• In a four statement, the code that you want to iterate over is wrapped between those two braces now because of the rules of how the lexer analyses new lines, the first brace and a code block must be on the same line as any proceeding statement. Unlike, other C style languages that aren’t sensitive to white space, in Go, you don’t have the freedom to drop that beginning brace down to the next blank line.
  • Unlike in Java, where every method is a member of a class, Go has a set of built-in functions that are always available in your code without having to import anything. These functions are members of a special package named builtin. The Go compiler assumes that the builtin package is always imported. You’ll find functions like len for length, panic, to stop execution and displaying an error message, and recover to manage the behavior of a panicking routine.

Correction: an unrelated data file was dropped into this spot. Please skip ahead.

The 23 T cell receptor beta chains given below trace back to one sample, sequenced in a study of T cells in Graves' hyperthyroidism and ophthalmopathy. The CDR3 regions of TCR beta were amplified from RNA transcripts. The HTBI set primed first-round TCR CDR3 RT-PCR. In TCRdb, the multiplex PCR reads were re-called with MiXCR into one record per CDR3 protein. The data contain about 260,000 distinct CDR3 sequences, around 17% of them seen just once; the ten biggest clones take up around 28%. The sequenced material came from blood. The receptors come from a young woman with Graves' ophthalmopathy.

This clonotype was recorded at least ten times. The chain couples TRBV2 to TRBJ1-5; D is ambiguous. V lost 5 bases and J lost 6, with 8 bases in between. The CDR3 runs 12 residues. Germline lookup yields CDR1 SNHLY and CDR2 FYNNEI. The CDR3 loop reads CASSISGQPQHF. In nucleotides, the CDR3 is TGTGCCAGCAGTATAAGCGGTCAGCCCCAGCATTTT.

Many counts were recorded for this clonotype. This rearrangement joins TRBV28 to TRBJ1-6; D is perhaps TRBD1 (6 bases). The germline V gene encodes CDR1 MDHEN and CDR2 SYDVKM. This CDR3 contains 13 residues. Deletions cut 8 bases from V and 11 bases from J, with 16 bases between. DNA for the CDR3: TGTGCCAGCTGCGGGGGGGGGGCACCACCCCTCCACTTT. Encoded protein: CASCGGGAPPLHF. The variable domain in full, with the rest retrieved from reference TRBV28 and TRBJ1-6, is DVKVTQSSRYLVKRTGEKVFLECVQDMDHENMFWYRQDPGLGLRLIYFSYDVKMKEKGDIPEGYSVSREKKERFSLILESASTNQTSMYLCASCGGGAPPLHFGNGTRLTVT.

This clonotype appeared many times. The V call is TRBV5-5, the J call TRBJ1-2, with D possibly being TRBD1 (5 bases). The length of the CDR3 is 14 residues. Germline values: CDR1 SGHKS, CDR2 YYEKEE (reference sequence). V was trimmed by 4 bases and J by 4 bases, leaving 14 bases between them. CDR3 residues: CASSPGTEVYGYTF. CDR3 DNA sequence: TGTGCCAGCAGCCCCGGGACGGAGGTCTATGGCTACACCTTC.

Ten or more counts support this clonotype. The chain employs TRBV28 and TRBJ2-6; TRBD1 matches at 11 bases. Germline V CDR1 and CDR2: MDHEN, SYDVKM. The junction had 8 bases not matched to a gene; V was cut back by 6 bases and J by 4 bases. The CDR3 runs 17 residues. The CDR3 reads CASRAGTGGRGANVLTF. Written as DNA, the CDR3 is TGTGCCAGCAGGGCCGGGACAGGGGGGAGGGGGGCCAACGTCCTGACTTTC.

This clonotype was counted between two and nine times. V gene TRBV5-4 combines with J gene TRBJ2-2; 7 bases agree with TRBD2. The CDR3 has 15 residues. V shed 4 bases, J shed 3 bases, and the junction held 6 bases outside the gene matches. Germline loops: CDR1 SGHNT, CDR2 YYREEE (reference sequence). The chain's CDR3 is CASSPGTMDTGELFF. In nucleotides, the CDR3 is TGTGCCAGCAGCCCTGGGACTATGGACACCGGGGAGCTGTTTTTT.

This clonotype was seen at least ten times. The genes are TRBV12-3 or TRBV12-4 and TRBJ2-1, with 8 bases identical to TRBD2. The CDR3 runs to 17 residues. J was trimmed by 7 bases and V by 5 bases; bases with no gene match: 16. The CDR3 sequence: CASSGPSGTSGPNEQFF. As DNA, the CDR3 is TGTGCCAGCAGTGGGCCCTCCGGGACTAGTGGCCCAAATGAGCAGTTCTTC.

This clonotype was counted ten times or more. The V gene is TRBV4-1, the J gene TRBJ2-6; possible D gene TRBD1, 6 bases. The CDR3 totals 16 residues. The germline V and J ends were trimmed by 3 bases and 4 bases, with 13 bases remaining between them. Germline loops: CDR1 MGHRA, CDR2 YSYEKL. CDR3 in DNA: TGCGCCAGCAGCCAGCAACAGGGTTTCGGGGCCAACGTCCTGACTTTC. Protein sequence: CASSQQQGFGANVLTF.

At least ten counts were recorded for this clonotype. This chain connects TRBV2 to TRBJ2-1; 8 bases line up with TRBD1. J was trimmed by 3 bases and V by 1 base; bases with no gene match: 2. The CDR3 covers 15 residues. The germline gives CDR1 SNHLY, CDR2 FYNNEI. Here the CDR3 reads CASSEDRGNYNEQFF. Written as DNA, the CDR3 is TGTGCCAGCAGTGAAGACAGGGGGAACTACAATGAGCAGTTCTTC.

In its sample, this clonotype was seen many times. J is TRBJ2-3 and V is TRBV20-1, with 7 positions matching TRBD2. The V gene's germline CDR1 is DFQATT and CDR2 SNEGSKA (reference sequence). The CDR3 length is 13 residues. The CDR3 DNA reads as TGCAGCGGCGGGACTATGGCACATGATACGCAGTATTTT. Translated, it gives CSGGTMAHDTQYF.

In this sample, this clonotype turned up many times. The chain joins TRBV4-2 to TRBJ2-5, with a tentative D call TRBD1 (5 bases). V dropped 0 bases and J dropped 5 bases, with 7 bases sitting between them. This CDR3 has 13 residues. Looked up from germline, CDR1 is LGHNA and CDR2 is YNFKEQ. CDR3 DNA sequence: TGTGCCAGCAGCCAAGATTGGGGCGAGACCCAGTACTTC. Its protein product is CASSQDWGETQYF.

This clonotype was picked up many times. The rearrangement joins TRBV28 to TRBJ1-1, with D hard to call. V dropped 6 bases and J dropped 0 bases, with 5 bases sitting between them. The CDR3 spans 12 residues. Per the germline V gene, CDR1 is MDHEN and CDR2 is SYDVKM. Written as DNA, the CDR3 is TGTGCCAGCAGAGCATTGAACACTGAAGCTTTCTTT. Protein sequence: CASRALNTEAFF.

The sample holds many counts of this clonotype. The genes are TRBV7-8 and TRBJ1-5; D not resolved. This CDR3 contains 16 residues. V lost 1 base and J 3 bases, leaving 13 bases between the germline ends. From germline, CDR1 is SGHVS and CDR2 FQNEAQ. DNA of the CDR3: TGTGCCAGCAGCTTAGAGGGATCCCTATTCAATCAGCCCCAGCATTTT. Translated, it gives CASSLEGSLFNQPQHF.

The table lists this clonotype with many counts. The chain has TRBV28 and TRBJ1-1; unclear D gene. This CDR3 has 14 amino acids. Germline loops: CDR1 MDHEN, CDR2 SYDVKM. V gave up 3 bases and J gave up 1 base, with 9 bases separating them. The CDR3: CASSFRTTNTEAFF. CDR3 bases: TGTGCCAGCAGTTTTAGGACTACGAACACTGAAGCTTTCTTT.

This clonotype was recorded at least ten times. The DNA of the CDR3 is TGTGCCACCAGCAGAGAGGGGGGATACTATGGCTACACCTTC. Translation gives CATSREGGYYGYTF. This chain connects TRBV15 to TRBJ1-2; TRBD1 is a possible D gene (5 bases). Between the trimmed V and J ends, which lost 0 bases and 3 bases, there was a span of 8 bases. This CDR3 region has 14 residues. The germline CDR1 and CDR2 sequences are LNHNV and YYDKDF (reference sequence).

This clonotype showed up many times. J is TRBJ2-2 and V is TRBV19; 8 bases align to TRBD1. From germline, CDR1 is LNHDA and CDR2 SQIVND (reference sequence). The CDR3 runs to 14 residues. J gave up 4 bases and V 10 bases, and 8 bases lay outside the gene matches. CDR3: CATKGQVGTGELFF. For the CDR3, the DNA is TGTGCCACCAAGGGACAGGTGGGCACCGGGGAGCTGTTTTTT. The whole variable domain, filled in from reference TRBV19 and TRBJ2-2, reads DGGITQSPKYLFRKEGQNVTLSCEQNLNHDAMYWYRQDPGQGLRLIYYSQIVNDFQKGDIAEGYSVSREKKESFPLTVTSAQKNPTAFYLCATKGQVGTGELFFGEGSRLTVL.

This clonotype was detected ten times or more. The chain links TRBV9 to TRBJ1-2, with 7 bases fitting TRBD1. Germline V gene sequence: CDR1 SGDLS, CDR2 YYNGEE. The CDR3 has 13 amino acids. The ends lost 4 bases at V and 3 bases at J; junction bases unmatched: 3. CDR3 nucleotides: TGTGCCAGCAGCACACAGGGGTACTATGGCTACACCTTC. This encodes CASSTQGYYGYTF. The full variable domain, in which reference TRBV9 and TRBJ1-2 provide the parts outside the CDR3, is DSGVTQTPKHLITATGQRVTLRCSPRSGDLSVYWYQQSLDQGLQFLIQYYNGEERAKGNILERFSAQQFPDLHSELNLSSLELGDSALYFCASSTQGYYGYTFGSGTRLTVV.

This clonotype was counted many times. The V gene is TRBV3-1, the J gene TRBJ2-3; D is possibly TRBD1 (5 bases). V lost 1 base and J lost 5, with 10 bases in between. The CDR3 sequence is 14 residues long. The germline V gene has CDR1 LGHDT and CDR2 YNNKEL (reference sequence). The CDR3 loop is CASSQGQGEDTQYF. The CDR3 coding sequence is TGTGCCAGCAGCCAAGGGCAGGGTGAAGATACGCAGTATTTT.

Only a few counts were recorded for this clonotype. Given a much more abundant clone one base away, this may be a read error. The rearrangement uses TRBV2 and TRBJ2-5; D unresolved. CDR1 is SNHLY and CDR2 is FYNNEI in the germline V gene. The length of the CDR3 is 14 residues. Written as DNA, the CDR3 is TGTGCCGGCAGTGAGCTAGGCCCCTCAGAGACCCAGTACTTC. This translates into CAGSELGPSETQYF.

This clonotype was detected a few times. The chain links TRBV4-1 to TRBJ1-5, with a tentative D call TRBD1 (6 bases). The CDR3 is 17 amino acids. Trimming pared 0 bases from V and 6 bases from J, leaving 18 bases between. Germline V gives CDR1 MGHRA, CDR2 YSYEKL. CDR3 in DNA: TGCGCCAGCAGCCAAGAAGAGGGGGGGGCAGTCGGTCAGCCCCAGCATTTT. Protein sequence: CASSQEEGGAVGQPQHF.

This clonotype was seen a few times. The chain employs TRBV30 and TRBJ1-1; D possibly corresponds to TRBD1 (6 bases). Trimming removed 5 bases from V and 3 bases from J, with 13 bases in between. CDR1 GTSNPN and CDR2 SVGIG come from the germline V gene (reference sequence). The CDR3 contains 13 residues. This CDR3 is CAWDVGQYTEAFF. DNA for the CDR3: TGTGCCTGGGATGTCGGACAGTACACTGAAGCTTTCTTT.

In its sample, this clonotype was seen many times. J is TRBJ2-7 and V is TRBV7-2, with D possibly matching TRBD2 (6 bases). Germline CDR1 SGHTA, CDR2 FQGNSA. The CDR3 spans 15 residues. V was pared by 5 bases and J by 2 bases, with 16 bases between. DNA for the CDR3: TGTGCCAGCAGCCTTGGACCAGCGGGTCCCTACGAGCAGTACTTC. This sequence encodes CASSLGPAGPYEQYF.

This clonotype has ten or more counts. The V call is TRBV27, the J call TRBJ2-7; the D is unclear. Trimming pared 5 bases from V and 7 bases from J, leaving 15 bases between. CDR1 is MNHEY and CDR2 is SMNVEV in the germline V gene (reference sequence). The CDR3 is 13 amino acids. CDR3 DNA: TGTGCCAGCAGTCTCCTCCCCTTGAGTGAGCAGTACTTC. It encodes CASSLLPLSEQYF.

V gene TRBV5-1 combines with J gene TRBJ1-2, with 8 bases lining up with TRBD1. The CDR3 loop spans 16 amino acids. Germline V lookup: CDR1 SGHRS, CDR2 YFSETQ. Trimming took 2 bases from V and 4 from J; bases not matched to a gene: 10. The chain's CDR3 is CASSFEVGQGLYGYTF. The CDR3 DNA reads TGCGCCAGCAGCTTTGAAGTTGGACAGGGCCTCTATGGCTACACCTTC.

• In the background the Go Playground is simply using the Go Command with formatting commands.
  • It’s important to understand that the Go Playground is using a backend server to compile your application and return the results. And that creates some important limitations compared to Go based applications you might run on your own computer.
  • First, the Go Playground runs in a security sandbox and the applications running into Go Playground don’t have access to the outside world. So you can’t, for example, make requests to other external hosts on the web and you can’t host your own web services. The local host address still works for many examples, but you won’t be able to get to host outside of that environment.